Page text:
Polyisocyanate compounds which may be used in the present invention include any polyisocyanates conventionally used to prepare a polyurethane elastomer, such as hexamethylene diisocyanate (HMDI), 2,2,4-trimethylhexamethylene diisocyanate, 1,3,6-hexamethylene triisocyanate, cyclohexane diisocyanate, dicyclohexylmethane diisocyanate, 2-isocyanate ethyl-2,6-diisocyanate hexanoate, an adduct of trimethylol propane with hexamethylene diisocyanate, 2,4-tolylene diisocyanate (2,4-TDI), 2,6-tolylene diisocyanate (2,6-TDI), a mixture of 2,4-TDI and 2,6-TDI, a dimer of 2,4-tolylene diisocyanate, xylylene diisocyanate (XDI), metaxylylene diisocyanate (MXDI), tetramethylxylylene diisocyanate, m-phenylene diisocyanate, 4,4'-biphenyl diisocyanate, diphenylether-4,4'-diisocyanate, 3,3'-ditoluene-4,4'-diisocyanate (TODI), dianisidine diisocyanate (DADI), 4,4'-diphenylmethane diisocyanate (MDI), 3,3'-dimethyl-4,4'-diphenylmethane diisocyanate, 1,5-naphthalene diisocyanate (NDI), and triphenylmethane triisocyanate (TTI) and the like. The above-described polyisocyanates may be used alone or in combination.
Also, a so-called prepolymer, which is produced by a reaction between each of the above-described polyisocyanates and usual polyol, may be used in the present invention.
Although the amount of aromatic polyamine used in the present invention is determined by the desired physical properties of the polyurea resin and workability, it is generally 3 to 50%, preferably 5 to 50%, preferably 20 to 40%, by weight based on the amine component. (total of aromatic polyamines and the amine compound represented by formula (I)). If the amount of aromatic polyamine is too small the polyurea resin obtained exhibits insufficient hardness. If the amount of aromatic polyamine is too large, it is difficult to keep a mixed solution of the amine compound of formula (I) and the aromatic polyamine in a liquid state. Even when kept at a liquid state, its viscosity is highly increased to such a degree that it is difficult to handle the mixture and molding operation. This also causes crystals of polyurea to precipitate during molding, leading to an inability to prepare a uniform polyurea resin.
Also, in the present invention the ratio of the amine component including the amine compound represented by formula (I) and the aromatic polyamine to the polyisocyanate is generally 0.9-2.0, preferably 0.9 to 1.5, more preferably 1.0 to 1.3, in terms of the molar ratio of the amino group (NH2) to the isocyanate group (--NCO) (--NH2 /--NCO).
Hereafter will be described an example of the manner of operation of the present invention.
A predetermined amount of the aromatic polyamine is added to the amine compound represented by formula (I) and then dissolved by heating, thereby preparing a mixed solution. The solution is then subjected to sufficient deareation under a reduced pressure of 10 to 20 mmHg, after which it is cooled to room temperature.
Subsequently a predetermined amount of polyisocyanate is added to and fully mixed with the solution, which is then subjected to deareation and poured into a mold preheated to 100°-120° C. for curing for a time not to exceed one hour, resulting in the preparation of a molded material. Next the molded material is removed from the mold and subjected to postcuring in an oven at 100° to 180° C., after which it is aged at room temperature for one week, finally resulting in a polyurea resin of the present invention.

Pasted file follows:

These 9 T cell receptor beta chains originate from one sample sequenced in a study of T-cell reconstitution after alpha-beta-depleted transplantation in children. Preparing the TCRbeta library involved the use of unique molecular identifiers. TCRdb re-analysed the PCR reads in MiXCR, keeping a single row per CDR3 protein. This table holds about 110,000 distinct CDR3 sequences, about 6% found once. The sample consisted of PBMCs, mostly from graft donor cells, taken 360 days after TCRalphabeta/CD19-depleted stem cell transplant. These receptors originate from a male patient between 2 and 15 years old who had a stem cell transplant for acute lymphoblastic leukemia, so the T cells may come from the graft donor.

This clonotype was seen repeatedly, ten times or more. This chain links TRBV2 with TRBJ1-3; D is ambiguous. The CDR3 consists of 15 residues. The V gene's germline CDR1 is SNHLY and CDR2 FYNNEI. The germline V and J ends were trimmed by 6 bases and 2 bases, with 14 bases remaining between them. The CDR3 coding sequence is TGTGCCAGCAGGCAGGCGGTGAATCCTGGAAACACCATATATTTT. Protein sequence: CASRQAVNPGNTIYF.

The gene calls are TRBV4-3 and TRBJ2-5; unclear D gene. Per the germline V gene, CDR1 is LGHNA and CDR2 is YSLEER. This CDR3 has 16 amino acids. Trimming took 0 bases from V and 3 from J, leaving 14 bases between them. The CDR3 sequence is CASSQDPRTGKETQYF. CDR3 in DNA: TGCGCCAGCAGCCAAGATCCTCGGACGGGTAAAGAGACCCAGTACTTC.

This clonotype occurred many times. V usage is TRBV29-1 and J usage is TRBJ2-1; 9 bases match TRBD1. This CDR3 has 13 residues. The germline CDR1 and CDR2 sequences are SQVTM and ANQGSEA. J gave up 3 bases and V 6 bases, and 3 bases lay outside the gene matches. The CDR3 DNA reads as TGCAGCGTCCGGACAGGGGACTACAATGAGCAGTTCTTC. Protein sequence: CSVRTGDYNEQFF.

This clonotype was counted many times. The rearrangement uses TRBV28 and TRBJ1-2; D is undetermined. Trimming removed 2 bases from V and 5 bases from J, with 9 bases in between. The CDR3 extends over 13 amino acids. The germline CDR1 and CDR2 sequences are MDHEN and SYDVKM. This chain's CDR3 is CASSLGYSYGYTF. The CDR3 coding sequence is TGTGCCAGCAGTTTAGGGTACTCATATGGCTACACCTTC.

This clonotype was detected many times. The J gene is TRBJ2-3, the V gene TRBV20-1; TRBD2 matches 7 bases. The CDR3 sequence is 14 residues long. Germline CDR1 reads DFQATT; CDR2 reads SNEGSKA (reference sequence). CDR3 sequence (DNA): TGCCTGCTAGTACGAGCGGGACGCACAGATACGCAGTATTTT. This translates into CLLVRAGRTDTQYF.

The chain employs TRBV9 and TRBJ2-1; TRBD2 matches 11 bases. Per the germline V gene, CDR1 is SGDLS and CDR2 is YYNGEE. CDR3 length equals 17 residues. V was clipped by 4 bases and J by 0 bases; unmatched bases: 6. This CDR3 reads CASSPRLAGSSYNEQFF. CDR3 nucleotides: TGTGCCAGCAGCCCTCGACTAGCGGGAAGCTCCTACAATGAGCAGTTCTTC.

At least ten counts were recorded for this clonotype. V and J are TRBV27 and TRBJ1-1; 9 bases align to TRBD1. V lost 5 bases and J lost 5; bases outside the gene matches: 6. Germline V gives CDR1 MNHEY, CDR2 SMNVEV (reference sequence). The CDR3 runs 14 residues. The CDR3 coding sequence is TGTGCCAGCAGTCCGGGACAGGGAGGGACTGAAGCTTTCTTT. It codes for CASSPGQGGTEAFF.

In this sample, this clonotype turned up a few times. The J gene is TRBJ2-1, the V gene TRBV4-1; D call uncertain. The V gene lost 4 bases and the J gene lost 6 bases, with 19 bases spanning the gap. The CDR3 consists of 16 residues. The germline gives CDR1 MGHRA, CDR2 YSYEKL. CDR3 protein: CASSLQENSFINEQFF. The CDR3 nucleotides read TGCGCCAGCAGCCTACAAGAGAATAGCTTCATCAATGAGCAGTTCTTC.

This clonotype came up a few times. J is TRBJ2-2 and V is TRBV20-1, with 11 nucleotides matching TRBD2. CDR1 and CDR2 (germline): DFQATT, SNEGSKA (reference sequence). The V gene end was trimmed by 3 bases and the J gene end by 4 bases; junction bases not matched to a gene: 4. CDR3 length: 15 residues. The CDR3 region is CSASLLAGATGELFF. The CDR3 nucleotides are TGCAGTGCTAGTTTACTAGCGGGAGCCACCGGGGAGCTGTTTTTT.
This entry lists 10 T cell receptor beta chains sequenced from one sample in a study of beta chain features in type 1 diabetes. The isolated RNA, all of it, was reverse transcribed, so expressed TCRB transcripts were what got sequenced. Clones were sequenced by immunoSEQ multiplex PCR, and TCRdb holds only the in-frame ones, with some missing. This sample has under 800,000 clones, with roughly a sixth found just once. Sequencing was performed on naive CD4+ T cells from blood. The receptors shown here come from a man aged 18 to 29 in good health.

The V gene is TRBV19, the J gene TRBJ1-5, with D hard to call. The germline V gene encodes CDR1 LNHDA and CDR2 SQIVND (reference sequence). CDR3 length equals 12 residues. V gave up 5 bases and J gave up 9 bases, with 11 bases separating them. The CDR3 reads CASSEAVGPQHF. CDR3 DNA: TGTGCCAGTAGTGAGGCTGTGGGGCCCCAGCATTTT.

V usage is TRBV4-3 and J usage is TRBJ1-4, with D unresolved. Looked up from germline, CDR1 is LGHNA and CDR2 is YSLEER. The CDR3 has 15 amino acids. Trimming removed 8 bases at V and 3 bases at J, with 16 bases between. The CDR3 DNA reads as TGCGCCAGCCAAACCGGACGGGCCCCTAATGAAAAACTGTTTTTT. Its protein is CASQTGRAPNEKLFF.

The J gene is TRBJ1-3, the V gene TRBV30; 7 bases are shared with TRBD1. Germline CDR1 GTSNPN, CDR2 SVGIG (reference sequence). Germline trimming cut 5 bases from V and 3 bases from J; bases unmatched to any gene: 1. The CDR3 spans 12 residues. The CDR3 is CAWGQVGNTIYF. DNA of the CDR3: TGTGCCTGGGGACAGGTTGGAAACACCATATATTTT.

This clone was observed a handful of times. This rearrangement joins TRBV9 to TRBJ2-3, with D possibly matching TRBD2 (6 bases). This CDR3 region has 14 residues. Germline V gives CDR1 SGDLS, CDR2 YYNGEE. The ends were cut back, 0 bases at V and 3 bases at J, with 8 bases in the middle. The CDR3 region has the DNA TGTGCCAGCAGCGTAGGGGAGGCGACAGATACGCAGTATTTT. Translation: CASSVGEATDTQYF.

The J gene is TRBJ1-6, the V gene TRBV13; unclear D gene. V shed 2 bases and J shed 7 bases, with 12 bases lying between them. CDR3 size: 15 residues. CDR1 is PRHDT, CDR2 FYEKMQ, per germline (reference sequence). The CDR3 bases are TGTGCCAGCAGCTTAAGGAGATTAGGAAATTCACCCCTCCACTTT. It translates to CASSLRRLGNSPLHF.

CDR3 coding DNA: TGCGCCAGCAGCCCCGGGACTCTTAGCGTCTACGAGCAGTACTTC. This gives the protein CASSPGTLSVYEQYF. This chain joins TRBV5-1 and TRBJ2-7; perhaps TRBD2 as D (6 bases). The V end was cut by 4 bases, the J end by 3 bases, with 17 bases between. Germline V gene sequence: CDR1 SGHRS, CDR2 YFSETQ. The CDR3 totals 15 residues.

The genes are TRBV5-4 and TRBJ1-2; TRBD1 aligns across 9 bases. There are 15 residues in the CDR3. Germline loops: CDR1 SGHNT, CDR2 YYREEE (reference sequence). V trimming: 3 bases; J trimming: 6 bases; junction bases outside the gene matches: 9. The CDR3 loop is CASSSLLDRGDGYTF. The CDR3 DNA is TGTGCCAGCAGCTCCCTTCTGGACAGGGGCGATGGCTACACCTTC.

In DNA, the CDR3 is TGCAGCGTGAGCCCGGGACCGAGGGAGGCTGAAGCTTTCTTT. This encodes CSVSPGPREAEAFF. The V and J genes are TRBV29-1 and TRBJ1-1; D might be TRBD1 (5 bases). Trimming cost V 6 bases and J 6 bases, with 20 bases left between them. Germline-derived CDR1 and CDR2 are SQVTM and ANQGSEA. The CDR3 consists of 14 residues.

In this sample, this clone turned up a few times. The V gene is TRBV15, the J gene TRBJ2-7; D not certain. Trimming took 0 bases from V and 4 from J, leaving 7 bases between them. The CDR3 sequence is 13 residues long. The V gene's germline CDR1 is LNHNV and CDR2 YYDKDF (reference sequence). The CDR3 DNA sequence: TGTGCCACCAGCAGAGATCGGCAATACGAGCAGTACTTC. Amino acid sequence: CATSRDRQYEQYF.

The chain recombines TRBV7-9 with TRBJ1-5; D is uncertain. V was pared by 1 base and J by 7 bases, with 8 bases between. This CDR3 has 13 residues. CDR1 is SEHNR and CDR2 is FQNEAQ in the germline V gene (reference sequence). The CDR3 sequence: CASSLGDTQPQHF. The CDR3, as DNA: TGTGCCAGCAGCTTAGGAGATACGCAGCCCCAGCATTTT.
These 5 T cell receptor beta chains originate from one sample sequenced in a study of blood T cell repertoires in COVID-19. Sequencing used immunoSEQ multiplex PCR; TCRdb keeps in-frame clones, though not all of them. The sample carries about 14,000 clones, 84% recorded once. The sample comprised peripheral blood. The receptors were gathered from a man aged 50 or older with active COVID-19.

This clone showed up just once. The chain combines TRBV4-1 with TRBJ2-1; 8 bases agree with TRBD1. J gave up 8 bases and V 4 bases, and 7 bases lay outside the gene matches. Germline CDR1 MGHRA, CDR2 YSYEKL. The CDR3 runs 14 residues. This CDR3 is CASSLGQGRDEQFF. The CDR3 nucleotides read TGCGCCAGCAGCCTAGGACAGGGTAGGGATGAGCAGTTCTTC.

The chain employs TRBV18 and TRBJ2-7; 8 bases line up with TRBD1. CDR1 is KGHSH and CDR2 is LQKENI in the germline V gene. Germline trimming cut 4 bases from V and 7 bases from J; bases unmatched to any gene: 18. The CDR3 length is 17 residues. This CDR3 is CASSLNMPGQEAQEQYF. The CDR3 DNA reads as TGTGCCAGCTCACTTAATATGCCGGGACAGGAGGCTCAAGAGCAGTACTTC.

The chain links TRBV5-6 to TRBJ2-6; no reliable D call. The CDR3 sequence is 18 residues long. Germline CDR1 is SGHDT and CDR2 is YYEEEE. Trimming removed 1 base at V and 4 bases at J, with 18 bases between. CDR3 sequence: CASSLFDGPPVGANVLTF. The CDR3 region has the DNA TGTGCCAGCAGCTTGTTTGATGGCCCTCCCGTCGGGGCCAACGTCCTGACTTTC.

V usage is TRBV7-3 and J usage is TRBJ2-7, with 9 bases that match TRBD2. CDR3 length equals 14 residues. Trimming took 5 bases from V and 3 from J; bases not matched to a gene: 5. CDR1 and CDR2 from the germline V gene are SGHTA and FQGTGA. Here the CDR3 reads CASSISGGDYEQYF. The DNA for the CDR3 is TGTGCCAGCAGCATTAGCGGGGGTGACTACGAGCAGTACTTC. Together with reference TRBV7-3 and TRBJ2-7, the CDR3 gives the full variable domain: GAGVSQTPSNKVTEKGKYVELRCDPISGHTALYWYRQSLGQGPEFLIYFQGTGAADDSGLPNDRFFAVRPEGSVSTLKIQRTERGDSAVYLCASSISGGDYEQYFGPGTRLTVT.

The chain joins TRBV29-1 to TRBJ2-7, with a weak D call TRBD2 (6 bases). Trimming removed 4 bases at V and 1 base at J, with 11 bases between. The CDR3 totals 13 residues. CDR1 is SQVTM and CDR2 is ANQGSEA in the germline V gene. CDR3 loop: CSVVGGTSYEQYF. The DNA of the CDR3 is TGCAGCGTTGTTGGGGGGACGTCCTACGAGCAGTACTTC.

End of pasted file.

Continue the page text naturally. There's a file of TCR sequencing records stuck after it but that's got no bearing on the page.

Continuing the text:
In the present invention a catalyst may be used as required. The catalyst is preferably a material which can be dissolved in a mixed solution of the amine compound of formula (I) and the aromatic polyamine.
The catalysts include, tertiary amines such as triethylenediamine, triethylamine, tripropylamine, tributylamine, hexamethylenetetramine, N-alkylmorpholine, N-pentamethyldiethylene triamine, N-hexamethyltriethylene tetramine, N,N-diethylaniline, N,N-dimethylbenzylamine, N,N-dimethyllaurylamine, N,N-dimethylpiperidine, N,N'-dimethylpiperadine, N,N,N',N'-tetramethylene ethyldiamine, N,N,N',N'-tetramethyl propyldiamine, N,N,N',N'-tetramethyl-1,3-butanediamine, N,N,N',N'-tetramethyl hexamethylenediamine, N,N,N',N",N'-pentamethyl diethylenetriamine, tris(dimethyl aminomethyl) phenol, N,N',N"-tris(dialkyl aminoalkyl) hexahydro-s-triazine, 1,8-diaza-bicyclo-5,4,0-undecene, 1,8-diaza-bicyclo-5,4,0-undecene-methylammonium methosulfate; and aziridinyl compounds and the like. Catalysts may also include organometallic catalysts, such as lewis acid catalysts, which include organotin compounds such as tetra-n-butyl tin, tri-n-butyl tin acetate, n-butyl tin trichloride, trimethyl tin hydroxide, dimethyl tin dichloride, dibutyl tin dilaurate, dibutyl tin di-2-ethyl hexoate, and stannous octoate and the like; metal acetylacetonates, such as zinc acetylacetonate, aluminum acetylacetonate, and cobalt acetylacetonate and the like; metal naphthenates, such as zinc naphthenate, lead naphthenate, lead caprylate, and cobalt naphthenate and the like; organomercuric compounds, such as phenyl mercury acetate, phenyl mercury oleate, and mercury naphthenate and the like; organolead compounds, such as lead octoate and lead naphthenate and the like; basic metal salts of organoborate ester; organic boron compound basic materials such as alkaline metal salts of carboxylic acid that have 2 to 12 carbon atoms, including potassium acetate, potassium propionate, potassium 2-ethylhexoate, sodium benzoate and the like, and alkaline metal salts of carboxylic acid that have 13 or more carbon atoms, including sodium oleate, potassium linoleate and the like, as well as alkaline metal salts of a weak acid other than carboxylic acid, including sodium phenolate and the like; strong basic materials such as sodium methoxide, benzyl trimethylammonium hydroxide, and hydroxide of alkaline metal and the like; chelate compounds represented by a chelate compound of salicylaldehyde with potassium; and co-catalysts such as phenols, epoxy compounds, and alkyl carbonates and the like.